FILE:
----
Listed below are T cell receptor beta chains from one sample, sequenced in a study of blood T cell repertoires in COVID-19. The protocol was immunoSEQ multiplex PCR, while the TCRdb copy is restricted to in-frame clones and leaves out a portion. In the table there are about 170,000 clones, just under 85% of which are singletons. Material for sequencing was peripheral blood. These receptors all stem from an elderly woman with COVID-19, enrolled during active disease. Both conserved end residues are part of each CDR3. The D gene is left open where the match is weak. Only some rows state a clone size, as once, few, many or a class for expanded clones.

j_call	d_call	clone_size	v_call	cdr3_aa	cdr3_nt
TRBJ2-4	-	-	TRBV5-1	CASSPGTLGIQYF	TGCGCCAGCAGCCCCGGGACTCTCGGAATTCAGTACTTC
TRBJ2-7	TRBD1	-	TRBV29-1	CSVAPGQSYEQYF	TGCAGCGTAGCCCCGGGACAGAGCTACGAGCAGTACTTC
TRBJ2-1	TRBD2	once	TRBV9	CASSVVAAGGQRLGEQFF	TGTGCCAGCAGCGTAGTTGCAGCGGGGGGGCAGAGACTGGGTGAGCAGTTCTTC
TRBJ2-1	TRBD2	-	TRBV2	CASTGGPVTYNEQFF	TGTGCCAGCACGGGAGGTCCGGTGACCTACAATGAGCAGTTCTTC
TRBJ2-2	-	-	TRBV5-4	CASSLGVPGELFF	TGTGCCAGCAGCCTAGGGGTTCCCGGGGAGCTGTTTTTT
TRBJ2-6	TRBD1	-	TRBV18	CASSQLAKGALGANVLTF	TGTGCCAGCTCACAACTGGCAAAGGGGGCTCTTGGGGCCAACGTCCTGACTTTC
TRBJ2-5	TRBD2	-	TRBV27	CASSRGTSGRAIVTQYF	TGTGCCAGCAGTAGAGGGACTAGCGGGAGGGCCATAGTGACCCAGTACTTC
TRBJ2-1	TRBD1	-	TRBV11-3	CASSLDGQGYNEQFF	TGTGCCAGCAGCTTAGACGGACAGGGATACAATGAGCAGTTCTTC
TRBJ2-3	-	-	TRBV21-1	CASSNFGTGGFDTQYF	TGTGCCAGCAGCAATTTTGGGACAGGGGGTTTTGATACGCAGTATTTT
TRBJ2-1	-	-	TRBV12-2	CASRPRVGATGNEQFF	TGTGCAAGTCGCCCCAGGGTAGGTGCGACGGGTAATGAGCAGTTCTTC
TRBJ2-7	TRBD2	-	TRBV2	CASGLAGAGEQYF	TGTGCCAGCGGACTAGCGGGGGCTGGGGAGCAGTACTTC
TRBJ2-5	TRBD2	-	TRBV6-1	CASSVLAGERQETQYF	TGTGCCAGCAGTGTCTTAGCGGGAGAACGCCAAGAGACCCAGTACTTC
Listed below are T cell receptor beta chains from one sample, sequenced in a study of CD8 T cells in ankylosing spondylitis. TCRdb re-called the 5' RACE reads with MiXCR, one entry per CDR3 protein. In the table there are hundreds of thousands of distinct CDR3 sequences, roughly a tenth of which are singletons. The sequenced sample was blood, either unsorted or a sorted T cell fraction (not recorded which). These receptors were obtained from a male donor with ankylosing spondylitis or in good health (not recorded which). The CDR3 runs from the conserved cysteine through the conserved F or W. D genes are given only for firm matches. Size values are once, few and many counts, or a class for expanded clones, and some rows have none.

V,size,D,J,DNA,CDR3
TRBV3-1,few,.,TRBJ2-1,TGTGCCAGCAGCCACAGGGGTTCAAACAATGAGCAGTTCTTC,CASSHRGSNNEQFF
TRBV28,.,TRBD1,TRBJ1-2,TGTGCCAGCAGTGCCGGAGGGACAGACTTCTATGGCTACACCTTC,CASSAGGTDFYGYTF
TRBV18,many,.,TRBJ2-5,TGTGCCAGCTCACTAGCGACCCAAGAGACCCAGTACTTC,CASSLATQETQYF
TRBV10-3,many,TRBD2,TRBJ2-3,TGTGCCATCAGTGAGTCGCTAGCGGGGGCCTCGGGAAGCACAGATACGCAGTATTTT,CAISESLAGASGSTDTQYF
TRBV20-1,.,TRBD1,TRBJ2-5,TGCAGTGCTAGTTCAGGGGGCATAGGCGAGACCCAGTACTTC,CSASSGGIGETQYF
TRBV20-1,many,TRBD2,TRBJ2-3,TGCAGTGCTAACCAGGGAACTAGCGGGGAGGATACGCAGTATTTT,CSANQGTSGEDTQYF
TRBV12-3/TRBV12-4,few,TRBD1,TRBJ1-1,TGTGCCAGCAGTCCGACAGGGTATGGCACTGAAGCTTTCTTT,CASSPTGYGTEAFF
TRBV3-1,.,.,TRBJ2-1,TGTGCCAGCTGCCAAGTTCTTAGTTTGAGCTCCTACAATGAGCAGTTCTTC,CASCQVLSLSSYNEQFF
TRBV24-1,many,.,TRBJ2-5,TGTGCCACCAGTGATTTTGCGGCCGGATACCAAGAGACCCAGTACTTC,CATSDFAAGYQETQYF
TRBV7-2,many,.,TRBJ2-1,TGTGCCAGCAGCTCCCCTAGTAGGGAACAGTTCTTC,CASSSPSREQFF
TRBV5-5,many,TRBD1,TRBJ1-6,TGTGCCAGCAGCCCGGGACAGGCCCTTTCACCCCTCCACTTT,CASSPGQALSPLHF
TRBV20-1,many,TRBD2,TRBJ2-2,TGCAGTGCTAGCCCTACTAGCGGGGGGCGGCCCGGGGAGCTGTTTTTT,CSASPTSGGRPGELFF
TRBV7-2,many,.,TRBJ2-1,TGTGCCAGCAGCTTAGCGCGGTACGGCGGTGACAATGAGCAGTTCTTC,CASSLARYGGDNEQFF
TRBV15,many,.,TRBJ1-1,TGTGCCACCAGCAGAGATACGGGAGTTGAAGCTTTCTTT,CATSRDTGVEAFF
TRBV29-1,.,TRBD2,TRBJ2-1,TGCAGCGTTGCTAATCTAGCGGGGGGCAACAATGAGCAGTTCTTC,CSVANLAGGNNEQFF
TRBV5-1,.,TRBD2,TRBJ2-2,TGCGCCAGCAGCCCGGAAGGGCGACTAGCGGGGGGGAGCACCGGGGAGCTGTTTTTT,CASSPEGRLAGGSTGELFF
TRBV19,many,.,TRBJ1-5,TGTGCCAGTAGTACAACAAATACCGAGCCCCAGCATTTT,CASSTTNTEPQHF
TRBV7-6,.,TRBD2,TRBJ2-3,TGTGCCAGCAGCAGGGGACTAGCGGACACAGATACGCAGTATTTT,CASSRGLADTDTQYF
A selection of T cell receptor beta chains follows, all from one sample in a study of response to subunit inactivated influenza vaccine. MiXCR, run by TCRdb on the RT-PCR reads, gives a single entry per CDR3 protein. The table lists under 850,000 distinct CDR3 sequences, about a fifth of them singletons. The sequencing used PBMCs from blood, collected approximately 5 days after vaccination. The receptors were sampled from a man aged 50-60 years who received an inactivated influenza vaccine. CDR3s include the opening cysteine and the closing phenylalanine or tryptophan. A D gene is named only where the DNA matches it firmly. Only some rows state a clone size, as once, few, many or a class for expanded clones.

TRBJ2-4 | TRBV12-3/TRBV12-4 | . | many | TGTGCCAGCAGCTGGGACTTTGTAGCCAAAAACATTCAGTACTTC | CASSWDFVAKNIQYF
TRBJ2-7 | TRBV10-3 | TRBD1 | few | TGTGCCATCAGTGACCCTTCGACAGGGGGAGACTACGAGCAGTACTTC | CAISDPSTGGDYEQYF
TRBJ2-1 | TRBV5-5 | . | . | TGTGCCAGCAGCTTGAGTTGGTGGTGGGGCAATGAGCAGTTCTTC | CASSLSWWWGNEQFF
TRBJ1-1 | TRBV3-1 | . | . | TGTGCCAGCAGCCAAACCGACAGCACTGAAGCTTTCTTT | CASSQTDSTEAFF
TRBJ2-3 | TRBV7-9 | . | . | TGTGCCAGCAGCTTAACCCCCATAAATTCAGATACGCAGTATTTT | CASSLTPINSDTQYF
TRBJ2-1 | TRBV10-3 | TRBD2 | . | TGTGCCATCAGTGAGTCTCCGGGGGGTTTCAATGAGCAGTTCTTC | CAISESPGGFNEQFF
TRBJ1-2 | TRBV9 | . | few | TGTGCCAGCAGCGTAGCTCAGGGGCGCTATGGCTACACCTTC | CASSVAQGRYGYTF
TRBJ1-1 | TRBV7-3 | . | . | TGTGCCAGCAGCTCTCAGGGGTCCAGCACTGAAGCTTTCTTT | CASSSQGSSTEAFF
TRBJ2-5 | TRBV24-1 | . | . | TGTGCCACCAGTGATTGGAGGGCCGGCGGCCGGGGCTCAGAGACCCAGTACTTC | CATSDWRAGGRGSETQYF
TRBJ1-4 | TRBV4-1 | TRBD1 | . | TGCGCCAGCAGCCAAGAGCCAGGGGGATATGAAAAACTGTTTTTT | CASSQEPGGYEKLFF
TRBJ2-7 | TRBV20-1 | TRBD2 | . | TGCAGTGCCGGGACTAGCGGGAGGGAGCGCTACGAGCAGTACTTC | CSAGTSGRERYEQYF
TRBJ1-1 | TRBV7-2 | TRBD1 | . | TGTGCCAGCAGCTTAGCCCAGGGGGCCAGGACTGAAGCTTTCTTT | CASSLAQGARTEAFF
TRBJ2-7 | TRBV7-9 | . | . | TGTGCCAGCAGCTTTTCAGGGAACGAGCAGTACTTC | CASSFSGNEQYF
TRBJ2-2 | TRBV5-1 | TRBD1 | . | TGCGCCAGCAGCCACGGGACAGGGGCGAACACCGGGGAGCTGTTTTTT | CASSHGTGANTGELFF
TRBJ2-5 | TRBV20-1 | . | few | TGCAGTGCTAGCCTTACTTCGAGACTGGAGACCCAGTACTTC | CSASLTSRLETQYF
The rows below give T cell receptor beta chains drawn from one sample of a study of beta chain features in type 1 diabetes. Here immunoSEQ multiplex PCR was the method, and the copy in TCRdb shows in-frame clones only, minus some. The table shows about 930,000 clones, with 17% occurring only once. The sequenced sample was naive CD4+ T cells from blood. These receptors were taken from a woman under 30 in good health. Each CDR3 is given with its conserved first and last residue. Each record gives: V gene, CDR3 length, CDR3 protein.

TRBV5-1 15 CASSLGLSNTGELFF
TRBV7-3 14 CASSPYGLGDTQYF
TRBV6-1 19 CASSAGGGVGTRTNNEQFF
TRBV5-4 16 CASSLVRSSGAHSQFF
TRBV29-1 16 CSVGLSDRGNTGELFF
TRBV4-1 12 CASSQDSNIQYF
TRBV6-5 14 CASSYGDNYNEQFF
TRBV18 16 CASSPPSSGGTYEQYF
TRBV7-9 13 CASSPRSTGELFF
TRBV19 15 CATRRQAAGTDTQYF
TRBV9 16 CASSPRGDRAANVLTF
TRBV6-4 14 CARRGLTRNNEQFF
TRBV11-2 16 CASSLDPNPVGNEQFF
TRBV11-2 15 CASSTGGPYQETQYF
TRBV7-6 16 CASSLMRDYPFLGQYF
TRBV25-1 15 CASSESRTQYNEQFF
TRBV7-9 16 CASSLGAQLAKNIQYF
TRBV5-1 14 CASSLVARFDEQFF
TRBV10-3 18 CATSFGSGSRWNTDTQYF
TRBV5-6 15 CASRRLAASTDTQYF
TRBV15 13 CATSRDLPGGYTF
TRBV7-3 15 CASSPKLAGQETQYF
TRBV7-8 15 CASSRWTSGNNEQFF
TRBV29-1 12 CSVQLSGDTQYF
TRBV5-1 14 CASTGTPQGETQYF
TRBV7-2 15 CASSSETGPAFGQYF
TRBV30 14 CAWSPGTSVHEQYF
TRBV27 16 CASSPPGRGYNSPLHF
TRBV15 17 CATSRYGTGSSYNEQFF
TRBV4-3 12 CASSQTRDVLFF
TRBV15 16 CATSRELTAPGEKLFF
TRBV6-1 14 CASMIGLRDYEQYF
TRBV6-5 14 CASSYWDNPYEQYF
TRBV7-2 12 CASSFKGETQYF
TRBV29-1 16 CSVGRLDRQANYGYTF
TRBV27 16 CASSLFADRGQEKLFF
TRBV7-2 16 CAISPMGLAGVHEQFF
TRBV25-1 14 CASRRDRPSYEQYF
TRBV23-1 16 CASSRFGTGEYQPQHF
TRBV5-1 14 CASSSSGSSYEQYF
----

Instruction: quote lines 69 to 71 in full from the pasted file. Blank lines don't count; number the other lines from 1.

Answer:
TRBV5-1 14 CASSLVARFDEQFF
TRBV10-3 18 CATSFGSGSRWNTDTQYF
TRBV5-6 15 CASRRLAASTDTQYF